One cannot start the iDun listening without looking at that stabilized wood pattern. Made of a Maple/Buckeye magic concoction, the iDun is simply stunning at which to look. It is one of the best-looking IEM’s of which I have had the honor of mine eyes gracing. Changing the angle, the colors vibrate between each other almost jockeying for space. Wanting to be seen, but in a respectful way, think of the cacophony of color in a field of prairie wildflowers. There is more there than meets the eye, unless you look closely.
Using some UM foam tips I have (not without listening to both included silicon types first), I nestle the iDun gently into my ear and listen. Gregg Allman’s craggy voice struts through One Way Out, as Dicky Betts supports with a down low, down home guitar line, which draws you in. You cannot help but tap your feet, or bob your head, with the iDun along for the ride. This is a raucous good time so far. With those foams, the deep reaching bassis very adequate for this level, and this type of IEM. Something refreshing to see, as many of the Ch-Fi “mid-priced” IEM’s eschew bass almost completely (from my experience). This is a good bass sound, and one as a bass lover I can live with. While I would like more, there is a nice amount of bass to keep me interested.
With the silicons, the trebleis good. Not sparkly good, but still good. As @Kervs said, there is good air here, and what he calls an almost perfect treble. I would agree that I like the treble very much especially with the separation that airy sound provides. Good detail is something that many of those Chi-Fi IEM’s lack, and Kinera cannot be included with that lot when considering the iDun. It isn’t lacking in detail, it is good. Not muddied about, the treble is clearly present and adds that top end quite nicely.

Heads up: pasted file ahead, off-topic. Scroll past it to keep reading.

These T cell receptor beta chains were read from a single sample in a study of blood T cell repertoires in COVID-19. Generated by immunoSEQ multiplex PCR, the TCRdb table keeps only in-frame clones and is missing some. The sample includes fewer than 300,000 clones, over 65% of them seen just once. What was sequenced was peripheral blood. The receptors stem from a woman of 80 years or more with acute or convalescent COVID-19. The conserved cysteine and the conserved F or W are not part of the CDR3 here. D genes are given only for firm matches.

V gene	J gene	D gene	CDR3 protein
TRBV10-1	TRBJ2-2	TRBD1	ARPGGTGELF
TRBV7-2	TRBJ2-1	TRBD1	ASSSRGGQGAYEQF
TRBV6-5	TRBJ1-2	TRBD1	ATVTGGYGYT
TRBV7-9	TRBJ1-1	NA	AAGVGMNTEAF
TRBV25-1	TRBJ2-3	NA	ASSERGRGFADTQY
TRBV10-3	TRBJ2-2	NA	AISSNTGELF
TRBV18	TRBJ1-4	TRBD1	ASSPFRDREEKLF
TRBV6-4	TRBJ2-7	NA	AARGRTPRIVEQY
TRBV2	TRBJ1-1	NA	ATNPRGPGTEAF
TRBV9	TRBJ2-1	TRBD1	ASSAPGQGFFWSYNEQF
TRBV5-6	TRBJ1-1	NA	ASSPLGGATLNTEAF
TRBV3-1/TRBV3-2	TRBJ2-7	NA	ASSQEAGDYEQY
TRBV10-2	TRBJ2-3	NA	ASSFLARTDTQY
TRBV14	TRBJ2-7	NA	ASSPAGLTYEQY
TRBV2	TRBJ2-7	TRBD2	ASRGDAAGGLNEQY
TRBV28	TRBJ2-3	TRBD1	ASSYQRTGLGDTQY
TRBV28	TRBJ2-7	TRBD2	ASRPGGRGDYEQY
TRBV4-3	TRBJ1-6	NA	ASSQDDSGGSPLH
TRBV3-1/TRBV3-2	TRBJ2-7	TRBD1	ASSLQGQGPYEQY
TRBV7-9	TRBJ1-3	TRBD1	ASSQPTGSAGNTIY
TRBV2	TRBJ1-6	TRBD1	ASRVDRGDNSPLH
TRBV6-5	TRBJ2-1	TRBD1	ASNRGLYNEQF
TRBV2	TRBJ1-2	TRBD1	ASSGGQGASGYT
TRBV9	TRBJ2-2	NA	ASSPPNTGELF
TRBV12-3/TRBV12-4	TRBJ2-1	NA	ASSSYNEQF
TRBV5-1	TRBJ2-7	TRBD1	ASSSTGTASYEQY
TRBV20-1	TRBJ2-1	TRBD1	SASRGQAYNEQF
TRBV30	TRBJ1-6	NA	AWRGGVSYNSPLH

With some IEM’s in the past, I have mentioned how they “tie both ends together.” That would not be the case here. With the iDun, the midsare definitely present, as Robert Cray’s excellent vocals on Holdin’ Courtattest. But it is of a different note. It is almost Unique Melody-laid back of type. Perfectly content to allow the bass and treble to strut their stuff, the mids come along happily, looking like that cool cousin who is there but doesn’t say much. She doesn’t have to. And that is good. The Kinera mids are definitely heard, and sometimesforward as in song-dependent forward; but they do not shout at you like some I have heard. Perfectly content to be a solid foundation on which the bass and treble rest, the mids are almost luscious. Not gooey luscious, but solid and flowing. This is a mid-tone of which I can happily listen for long periods. A very good compliment to the others. On 10,000 Maniacs Candy Everybody Wants, Natalie’s voice is just sumptuous. A very good complimentary tonality to the staccato-like snare and acoustic guitar. Man, I love this song, and the iDun is a very good complimentary listen.
With good sound stage width, depth and height, the overall shape is a very good near equal cube. This is among the wider sound stages of recent memory, but the slightly forward center of the sound brings you back nicely. Good separation of layers is fairly predictable as that acoustic guitar melds well with the applause and Natalie’s voice. Bass guitar is where it should be, underlying the sound, with drums pushed to the back in harmonious support. As such Timbre is well above anything of Kinera’s line to date. Instruments sound as they should. To date, this is Kinera’s top, and it should be. Nothing seems to be out of place, or encumbered by muddiness, or thin brittleness. All is as it should be, without fuss, but not of more than it should.
Comparo du jour:
A clear step up overall from their own SEED, the iDun bests the SEED in all manner. Better control of the midrange without losing steam up top like the SEED, the iDun does not shy away from that upper end presentation. Mind you, I use the SEED almost every day on my runs, but with the iDun, I am seriously considering a switch. But, one does not want to ruin that fantastic look. The iDun is a step up in build quality and quality control as well. Without too much detail, QC has “been taken care of,” by Kinera nicely. As it should…Slight glue marks on the two halves of the SEED have been taken care of on the iDun. Seamless connection between stabilized wood and the shell is a result of this.